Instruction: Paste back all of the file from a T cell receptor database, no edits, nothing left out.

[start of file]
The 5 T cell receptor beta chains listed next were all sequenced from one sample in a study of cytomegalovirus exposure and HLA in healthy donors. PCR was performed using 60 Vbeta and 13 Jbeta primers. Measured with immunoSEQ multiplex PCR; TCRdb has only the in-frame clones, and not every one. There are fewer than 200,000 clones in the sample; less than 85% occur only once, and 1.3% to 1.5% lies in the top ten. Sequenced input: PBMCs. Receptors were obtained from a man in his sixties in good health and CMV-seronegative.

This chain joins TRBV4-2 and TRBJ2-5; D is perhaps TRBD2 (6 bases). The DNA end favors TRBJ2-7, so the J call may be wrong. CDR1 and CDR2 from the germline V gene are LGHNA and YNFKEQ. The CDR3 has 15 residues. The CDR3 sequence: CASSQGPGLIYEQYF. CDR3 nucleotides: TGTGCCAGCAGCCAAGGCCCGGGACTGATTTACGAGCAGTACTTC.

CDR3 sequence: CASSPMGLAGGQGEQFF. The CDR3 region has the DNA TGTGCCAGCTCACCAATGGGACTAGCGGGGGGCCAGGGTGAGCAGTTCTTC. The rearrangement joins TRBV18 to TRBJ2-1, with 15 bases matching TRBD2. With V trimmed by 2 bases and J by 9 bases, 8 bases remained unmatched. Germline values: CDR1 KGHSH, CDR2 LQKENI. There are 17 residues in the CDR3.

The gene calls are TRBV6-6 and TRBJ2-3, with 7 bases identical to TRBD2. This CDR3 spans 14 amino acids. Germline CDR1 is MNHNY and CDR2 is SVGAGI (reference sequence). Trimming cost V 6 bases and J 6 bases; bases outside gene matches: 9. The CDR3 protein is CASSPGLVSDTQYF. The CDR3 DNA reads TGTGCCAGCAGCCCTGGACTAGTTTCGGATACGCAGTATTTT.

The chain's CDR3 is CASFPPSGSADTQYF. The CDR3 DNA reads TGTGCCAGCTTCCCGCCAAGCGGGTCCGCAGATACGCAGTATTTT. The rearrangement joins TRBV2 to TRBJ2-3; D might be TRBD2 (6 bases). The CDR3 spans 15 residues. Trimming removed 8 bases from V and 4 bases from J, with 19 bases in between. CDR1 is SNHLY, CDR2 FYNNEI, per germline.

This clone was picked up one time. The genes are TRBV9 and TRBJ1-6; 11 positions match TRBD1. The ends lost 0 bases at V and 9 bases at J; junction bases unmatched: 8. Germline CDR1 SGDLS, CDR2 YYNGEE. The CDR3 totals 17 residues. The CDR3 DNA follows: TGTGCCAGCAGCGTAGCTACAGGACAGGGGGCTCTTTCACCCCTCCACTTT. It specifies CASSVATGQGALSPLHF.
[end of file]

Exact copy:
The 5 T cell receptor beta chains listed next were all sequenced from one sample in a study of cytomegalovirus exposure and HLA in healthy donors. PCR was performed using 60 Vbeta and 13 Jbeta primers. Measured with immunoSEQ multiplex PCR; TCRdb has only the in-frame clones, and not every one. There are fewer than 200,000 clones in the sample; less than 85% occur only once, and 1.3% to 1.5% lies in the top ten. Sequenced input: PBMCs. Receptors were obtained from a man in his sixties in good health and CMV-seronegative.

This chain joins TRBV4-2 and TRBJ2-5; D is perhaps TRBD2 (6 bases). The DNA end favors TRBJ2-7, so the J call may be wrong. CDR1 and CDR2 from the germline V gene are LGHNA and YNFKEQ. The CDR3 has 15 residues. The CDR3 sequence: CASSQGPGLIYEQYF. CDR3 nucleotides: TGTGCCAGCAGCCAAGGCCCGGGACTGATTTACGAGCAGTACTTC.

CDR3 sequence: CASSPMGLAGGQGEQFF. The CDR3 region has the DNA TGTGCCAGCTCACCAATGGGACTAGCGGGGGGCCAGGGTGAGCAGTTCTTC. The rearrangement joins TRBV18 to TRBJ2-1, with 15 bases matching TRBD2. With V trimmed by 2 bases and J by 9 bases, 8 bases remained unmatched. Germline values: CDR1 KGHSH, CDR2 LQKENI. There are 17 residues in the CDR3.

The gene calls are TRBV6-6 and TRBJ2-3, with 7 bases identical to TRBD2. This CDR3 spans 14 amino acids. Germline CDR1 is MNHNY and CDR2 is SVGAGI (reference sequence). Trimming cost V 6 bases and J 6 bases; bases outside gene matches: 9. The CDR3 protein is CASSPGLVSDTQYF. The CDR3 DNA reads TGTGCCAGCAGCCCTGGACTAGTTTCGGATACGCAGTATTTT.

The chain's CDR3 is CASFPPSGSADTQYF. The CDR3 DNA reads TGTGCCAGCTTCCCGCCAAGCGGGTCCGCAGATACGCAGTATTTT. The rearrangement joins TRBV2 to TRBJ2-3; D might be TRBD2 (6 bases). The CDR3 spans 15 residues. Trimming removed 8 bases from V and 4 bases from J, with 19 bases in between. CDR1 is SNHLY, CDR2 FYNNEI, per germline.

This clone was picked up one time. The genes are TRBV9 and TRBJ1-6; 11 positions match TRBD1. The ends lost 0 bases at V and 9 bases at J; junction bases unmatched: 8. Germline CDR1 SGDLS, CDR2 YYNGEE. The CDR3 totals 17 residues. The CDR3 DNA follows: TGTGCCAGCAGCGTAGCTACAGGACAGGGGGCTCTTTCACCCCTCCACTTT. It specifies CASSVATGQGALSPLHF.